How to ground your organisation

You aren’t satisfied with the amount of flights and emissions produced at your university or workplace? You want to reduce air travel and “ground” your organisation? 


Here is how you can do it!

Step 1: Get your co-workers on board!

Talk to your colleagues and fellow students about the disastrous impact of air travel.

  • Take a look at our info section

  • Take a look at our guide to form a bottom up initiative at your university or other organisation:

Campaign Toolkit to start a Bottom-Up Initiative for Grounded Travel

This campaign toolkit by Explane can help you to raise awareness in your university or in other types of bigger organisations.
You are a student or staff member and want to reduce your university’s emissions by addressing air travel? Then “Explane” your university and start your own group by following our step-by-step toolkit.
If you need any advice or financial support or have questions or comments please get in touch via

Step 2: Analyse your emissions!

Carbon Calculators are tools to quantify the climate impact of an activity like travel. Our partner Zeroing Flying collected some useful calculators that can help organisations to analyse their travel emissions.

Typically, the emissions of greenhouse gas are calculated by combining user input e.g. for his/her travel(s) and mode choice(s), with default data e.g. on the average fuel efficiency and the carbon intensity of the fuels. Good calculators structure the process of data gathering; they cover all relevant aspects, are transparent in their assumptions and allow their modification by the user; they have a scientific foundation, are well documented and up-to-date.

The following presents three online carbon calculators for:

  1. air travel in detail on an individual level
  2. air travel compared to other surface transport modes
  3. mobility as part of total household consumption

All calculators presented here acknowledge the most important parameters for the resulting emissions of air travel. They distinguish between cabin class (from economy to first) and account for non-CO2 effects of air travel by an uplift factor of 1.9. This factor can be considered a lower limit: see the Stay Grounded paper on the total impact of aviation on climate, according to which a flight’s CO2 impact should actually be tripled in footprint calculators.

In “Additional information on calculators” you find other carbon calculators and a more detailed comparision of the calculators presented below.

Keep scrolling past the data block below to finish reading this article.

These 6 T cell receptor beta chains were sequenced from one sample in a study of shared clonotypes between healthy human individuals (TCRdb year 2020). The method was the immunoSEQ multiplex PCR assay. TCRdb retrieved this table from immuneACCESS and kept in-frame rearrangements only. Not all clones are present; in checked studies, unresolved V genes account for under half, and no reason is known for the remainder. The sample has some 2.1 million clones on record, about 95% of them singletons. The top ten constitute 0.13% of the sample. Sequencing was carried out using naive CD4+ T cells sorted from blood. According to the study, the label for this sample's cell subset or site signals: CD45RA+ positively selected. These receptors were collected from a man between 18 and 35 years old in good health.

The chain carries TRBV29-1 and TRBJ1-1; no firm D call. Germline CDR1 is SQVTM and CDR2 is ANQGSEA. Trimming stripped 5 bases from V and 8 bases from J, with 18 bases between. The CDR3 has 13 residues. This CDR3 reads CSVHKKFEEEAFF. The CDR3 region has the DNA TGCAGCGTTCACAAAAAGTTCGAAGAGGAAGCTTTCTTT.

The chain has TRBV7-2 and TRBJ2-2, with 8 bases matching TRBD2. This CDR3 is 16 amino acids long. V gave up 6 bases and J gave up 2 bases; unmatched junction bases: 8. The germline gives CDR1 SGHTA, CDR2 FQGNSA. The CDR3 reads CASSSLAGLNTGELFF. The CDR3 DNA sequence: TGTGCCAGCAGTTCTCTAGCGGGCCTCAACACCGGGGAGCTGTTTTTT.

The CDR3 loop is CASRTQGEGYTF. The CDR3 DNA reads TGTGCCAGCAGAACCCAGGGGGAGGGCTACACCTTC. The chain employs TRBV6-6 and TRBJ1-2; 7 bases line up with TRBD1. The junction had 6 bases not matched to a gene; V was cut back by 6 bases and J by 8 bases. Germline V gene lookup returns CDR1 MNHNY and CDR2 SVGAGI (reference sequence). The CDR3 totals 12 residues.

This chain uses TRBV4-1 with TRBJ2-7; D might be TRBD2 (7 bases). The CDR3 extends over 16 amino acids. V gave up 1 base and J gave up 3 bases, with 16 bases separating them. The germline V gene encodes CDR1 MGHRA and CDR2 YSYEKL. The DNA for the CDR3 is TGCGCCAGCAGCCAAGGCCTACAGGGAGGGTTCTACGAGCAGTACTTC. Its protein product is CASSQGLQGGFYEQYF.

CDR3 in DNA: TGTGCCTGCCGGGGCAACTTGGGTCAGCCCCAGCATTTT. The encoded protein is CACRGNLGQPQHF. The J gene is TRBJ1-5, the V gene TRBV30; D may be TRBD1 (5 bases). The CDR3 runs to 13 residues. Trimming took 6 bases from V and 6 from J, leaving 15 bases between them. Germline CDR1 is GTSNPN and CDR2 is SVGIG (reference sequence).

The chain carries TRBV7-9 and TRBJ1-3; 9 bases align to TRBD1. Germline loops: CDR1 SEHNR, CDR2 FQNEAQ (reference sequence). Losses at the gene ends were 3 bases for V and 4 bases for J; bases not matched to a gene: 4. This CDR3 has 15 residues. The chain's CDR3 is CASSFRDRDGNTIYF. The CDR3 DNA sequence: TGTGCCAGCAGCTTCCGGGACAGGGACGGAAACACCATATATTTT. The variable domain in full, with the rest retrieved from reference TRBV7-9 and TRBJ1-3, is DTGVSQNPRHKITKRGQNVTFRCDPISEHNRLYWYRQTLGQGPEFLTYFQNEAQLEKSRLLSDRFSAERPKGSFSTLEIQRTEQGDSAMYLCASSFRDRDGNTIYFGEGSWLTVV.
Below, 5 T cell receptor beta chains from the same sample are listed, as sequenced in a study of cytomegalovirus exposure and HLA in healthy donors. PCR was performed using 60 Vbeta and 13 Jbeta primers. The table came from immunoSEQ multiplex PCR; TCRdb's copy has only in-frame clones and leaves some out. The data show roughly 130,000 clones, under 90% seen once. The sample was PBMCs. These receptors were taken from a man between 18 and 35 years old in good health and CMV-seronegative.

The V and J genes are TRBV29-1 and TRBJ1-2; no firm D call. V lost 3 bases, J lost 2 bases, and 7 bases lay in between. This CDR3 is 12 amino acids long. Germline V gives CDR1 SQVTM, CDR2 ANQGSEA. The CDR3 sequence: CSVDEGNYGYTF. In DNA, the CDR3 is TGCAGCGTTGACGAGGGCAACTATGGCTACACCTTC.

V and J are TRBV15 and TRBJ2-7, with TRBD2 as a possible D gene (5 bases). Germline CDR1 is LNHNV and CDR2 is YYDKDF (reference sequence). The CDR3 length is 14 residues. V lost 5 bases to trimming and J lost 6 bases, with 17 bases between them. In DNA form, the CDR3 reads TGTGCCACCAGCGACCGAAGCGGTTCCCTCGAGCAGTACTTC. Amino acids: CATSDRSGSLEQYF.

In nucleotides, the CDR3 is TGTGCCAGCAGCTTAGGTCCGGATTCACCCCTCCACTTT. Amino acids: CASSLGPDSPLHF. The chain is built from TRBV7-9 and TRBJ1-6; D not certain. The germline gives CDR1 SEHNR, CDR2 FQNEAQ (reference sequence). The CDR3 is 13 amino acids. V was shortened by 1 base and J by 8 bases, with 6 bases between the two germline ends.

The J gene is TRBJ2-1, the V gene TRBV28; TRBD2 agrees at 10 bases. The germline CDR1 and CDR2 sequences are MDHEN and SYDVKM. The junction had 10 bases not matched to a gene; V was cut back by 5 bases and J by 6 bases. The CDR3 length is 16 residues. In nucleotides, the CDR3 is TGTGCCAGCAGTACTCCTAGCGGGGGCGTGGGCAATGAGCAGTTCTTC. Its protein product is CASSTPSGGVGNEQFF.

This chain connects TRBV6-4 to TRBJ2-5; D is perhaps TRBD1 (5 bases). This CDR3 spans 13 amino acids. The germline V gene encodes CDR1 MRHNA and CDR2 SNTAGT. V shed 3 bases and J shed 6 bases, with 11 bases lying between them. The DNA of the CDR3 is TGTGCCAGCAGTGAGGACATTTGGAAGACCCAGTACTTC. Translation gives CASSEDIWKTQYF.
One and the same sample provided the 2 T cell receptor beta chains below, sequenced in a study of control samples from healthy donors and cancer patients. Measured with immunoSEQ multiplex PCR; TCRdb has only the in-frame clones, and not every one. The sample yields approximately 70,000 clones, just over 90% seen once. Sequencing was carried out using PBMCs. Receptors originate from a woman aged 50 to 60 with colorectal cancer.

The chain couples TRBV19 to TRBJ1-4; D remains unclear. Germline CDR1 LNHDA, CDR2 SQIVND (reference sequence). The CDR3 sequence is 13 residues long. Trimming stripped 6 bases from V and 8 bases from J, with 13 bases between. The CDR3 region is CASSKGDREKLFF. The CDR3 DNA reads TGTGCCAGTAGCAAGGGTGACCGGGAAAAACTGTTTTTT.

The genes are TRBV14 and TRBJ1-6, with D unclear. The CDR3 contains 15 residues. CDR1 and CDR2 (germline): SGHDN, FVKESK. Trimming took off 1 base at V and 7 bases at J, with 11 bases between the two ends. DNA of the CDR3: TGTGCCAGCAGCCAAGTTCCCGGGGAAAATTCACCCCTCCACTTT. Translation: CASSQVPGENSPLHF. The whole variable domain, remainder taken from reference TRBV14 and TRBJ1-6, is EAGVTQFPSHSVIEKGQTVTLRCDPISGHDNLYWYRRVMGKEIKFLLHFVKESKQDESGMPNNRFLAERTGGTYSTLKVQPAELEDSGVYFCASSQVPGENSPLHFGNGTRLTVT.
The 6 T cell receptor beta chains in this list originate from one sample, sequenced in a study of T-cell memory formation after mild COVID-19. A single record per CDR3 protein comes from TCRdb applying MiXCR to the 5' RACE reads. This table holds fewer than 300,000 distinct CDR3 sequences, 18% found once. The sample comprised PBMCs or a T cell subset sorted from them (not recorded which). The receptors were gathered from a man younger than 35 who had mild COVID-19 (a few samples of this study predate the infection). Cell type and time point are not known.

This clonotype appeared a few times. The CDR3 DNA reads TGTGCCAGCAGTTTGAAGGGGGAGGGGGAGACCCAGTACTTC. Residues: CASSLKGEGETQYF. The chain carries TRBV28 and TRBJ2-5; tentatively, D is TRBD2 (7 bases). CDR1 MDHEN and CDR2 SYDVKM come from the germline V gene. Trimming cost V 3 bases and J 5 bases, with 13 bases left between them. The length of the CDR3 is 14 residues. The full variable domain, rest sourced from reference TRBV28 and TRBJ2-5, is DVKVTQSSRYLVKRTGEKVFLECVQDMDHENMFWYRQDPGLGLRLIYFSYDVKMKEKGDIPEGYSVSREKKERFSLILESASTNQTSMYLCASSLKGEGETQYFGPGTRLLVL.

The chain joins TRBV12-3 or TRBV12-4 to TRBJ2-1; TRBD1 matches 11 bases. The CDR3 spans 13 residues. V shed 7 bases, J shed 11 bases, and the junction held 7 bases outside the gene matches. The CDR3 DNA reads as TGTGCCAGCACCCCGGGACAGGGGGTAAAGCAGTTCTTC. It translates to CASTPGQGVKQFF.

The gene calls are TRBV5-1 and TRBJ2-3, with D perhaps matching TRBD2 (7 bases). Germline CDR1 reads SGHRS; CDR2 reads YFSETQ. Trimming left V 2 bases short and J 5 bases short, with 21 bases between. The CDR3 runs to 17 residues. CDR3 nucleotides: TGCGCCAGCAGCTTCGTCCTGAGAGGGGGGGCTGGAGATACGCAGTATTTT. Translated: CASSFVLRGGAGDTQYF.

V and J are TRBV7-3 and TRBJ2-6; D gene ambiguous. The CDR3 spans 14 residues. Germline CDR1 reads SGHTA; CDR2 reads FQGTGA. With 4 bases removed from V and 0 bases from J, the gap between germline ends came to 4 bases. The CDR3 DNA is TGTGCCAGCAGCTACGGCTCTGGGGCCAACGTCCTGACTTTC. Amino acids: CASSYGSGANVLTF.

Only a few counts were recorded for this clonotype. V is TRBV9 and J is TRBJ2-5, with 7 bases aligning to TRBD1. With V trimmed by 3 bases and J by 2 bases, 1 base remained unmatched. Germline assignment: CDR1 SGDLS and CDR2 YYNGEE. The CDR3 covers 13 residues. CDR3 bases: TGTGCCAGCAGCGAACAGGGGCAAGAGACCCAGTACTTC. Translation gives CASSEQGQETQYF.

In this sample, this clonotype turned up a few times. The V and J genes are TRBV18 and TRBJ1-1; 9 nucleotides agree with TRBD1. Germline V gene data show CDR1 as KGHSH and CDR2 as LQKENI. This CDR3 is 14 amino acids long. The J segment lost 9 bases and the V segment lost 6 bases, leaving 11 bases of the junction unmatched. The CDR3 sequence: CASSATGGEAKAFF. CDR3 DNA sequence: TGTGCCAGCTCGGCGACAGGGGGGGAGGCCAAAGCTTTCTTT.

Calculating individual flights: atmosfair

Atmosfair  calculates the CO2-eq emissions from one or several flights. The user needs to specify departure and arrival airports to obtain a result. Further flight details can be entered: scheduled or chartered flight, cabin class (economy, premium, business, first), possible stopovers and aircraft type. Non-CO2 emissions are factored in as 1.9 times the CO2 emitted depending on flight distance and typical flight profiles.

The emissions of the flight are given for an average and for the most efficient airline on the destination. The flight emissions are furthermore compared to average annual emissions from a citizen in a developing country, to emissions from average annual car driving and to a climate compatible emission budget for one person.

The calculator offers an emission offsetting, which is however not recommended by Stay Grounded.

Airlines often calculate flight emissions using the ICAO calculator. However, this has very low results as it omits non-CO2 effects and distributes emissions on a full economy seating (see more info in “Additional information on calculators”). We do not recommend using the ICAO calculator.

Comparing emissions from flights with other transport modes: ecopassenger

Ecopassenger compares “the energy consumption, the CO2 emissions and other environmental impacts for planes, cars and trains in passenger transport”. The calculator has been developed by a scientific institute for the International Union of Railways; its results are also embedded in online timetable and ticketing systems of several European railways.